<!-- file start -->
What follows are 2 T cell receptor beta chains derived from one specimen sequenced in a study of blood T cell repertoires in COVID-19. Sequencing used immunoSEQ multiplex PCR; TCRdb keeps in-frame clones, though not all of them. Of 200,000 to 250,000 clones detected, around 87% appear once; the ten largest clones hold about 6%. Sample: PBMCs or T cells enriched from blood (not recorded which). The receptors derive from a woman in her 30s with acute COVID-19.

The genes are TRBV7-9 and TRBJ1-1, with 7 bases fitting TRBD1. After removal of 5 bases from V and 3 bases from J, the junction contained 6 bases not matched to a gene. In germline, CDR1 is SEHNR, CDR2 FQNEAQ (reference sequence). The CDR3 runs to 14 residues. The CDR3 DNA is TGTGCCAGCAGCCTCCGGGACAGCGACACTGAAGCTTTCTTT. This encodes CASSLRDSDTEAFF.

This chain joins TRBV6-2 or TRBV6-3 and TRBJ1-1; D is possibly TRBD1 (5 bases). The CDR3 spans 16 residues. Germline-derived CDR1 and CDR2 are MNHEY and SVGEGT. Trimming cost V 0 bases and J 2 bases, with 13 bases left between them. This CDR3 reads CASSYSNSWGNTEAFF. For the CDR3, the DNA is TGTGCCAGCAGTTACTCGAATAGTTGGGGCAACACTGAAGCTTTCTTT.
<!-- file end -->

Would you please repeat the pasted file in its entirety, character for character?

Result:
What follows are 2 T cell receptor beta chains derived from one specimen sequenced in a study of blood T cell repertoires in COVID-19. Sequencing used immunoSEQ multiplex PCR; TCRdb keeps in-frame clones, though not all of them. Of 200,000 to 250,000 clones detected, around 87% appear once; the ten largest clones hold about 6%. Sample: PBMCs or T cells enriched from blood (not recorded which). The receptors derive from a woman in her 30s with acute COVID-19.

The genes are TRBV7-9 and TRBJ1-1, with 7 bases fitting TRBD1. After removal of 5 bases from V and 3 bases from J, the junction contained 6 bases not matched to a gene. In germline, CDR1 is SEHNR, CDR2 FQNEAQ (reference sequence). The CDR3 runs to 14 residues. The CDR3 DNA is TGTGCCAGCAGCCTCCGGGACAGCGACACTGAAGCTTTCTTT. This encodes CASSLRDSDTEAFF.

This chain joins TRBV6-2 or TRBV6-3 and TRBJ1-1; D is possibly TRBD1 (5 bases). The CDR3 spans 16 residues. Germline-derived CDR1 and CDR2 are MNHEY and SVGEGT. Trimming cost V 0 bases and J 2 bases, with 13 bases left between them. This CDR3 reads CASSYSNSWGNTEAFF. For the CDR3, the DNA is TGTGCCAGCAGTTACTCGAATAGTTGGGGCAACACTGAAGCTTTCTTT.